Over the past thirty years, interest rates have steadily fallen and despite heterogeneous trajectories for a range of products and services, the general price trend has seen low and stable inflation. Over the next few years, capital markets must resolve two competing trends, the demographic terrain and economic decline that infer deflation and the desire of central banks and governments to inflate away the emergency deficits. This debate explores the risks to client portfolios and the strategies to manage uncertainty over price levels.
Brad Matthews, principal, Brad Matthews Investment Strategies
Nick Langley, managing director and senior portfolio manager, RARE Infrastructure
Scott Berg, portfolio manager, T Rowe Price
MODERATOR: Laurence Parker-Brown, Content producer, Conexus Financial
- The confluence of forces will lead to a continuation of the low-rate environment according to T Rowe Price portfolio manager Scott Berg. Identifying the trend is easy, he said, but coming up with solutions is infinitely more difficult.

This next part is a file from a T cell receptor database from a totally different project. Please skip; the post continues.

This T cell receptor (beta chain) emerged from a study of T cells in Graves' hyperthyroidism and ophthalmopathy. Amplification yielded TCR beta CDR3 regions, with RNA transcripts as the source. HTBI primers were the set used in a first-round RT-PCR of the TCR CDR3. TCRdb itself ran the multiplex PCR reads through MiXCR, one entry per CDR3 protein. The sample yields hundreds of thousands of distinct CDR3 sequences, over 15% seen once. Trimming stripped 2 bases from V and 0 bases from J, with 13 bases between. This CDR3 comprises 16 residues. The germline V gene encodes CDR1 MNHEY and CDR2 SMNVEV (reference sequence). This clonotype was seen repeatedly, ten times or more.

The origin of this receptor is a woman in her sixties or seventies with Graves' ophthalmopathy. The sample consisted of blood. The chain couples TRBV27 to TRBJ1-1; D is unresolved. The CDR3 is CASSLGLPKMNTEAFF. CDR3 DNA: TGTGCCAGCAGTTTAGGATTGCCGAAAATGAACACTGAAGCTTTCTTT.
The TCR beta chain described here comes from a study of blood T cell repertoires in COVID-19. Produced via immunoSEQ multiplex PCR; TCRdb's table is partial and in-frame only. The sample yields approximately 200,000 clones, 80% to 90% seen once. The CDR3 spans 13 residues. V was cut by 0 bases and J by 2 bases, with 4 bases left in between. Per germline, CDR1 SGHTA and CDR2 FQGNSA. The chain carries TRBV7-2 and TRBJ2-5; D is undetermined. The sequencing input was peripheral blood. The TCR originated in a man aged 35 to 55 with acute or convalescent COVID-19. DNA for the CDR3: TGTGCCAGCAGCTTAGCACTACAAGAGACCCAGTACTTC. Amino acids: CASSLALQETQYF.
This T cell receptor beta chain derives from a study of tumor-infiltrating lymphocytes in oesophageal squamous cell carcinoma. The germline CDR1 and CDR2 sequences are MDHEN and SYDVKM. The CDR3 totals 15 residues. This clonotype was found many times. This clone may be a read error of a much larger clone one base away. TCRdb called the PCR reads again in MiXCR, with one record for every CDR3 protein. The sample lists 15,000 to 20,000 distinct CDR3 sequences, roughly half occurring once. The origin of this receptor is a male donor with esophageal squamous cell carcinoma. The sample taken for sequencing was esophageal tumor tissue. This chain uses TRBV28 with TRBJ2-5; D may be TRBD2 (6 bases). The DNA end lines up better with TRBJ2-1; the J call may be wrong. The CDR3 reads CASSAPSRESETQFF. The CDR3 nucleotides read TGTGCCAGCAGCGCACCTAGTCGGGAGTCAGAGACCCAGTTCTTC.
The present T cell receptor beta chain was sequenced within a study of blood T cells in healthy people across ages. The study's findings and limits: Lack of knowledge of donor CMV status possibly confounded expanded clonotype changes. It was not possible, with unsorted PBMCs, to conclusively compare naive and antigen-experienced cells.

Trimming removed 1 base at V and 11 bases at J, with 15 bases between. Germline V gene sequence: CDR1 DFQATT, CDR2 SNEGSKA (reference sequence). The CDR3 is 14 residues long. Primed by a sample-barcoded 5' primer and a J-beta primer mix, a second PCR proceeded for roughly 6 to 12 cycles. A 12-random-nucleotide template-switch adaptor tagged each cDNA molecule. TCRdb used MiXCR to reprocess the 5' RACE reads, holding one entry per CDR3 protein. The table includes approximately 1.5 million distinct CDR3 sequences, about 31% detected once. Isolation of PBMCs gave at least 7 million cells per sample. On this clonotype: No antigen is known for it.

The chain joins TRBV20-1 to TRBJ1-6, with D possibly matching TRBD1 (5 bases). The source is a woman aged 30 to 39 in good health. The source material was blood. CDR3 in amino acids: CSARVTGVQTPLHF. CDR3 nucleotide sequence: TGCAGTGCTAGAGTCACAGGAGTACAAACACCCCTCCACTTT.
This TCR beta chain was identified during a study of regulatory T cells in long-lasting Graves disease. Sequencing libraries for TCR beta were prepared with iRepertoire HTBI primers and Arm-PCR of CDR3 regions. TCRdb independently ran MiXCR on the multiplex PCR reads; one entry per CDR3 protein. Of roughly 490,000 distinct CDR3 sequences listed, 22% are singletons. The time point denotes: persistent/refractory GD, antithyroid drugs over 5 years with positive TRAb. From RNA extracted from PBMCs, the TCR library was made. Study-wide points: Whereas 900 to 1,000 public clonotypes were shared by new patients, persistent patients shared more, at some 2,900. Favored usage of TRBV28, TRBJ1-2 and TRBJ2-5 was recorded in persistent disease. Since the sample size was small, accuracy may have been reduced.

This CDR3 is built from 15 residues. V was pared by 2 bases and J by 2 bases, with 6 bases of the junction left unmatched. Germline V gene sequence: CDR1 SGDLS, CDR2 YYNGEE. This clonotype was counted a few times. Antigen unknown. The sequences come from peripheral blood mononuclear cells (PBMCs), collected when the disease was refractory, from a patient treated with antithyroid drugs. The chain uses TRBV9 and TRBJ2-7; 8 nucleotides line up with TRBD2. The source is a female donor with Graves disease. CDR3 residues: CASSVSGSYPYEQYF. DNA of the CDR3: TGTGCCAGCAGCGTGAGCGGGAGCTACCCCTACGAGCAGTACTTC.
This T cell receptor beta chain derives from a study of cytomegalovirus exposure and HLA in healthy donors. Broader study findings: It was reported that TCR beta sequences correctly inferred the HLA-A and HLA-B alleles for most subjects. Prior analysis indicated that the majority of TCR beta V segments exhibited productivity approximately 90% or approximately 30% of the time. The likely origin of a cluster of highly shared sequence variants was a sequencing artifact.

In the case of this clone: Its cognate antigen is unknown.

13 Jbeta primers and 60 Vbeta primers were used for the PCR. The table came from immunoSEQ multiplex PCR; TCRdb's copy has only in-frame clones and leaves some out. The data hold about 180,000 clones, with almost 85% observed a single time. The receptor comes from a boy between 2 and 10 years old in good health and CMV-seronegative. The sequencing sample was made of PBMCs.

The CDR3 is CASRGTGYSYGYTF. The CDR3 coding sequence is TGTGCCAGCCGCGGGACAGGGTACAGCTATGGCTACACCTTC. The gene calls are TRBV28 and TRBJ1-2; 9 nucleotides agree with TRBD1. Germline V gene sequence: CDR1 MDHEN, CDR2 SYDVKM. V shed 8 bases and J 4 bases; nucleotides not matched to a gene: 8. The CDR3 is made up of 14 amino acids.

- Nick Langley, managing director and senior portfolio manager at infrastructure specialists RARE, said the most obvious certainty about inflation is that it won’t be going anywhere soon.
- Ten-year bond expectations have stabilised at one to 1.5 per cent since April, Langley noted, and when you combine those anaemic nominal bond yields with low inflation you get a real sense of where bond yields are going over time.
- The prospect of long-term low inflation and its trickle-down effects will have a real and continuous effect on other sectors, Langley added.
- According to Scott, the “penny has dropped” for a lot of people that labour force growth in the developed world – a driver of inflation – is “not what used to be”. “It’s pretty clear that we live in a lower growth world than we used to,” Scott said.
- This trend will continue, Scott reckons, as more nations follow Japan’s lead by printing money and setting their interest rate at zero. “That was in no textbook,” he added.
What are your expectations around economic performance in the next few years?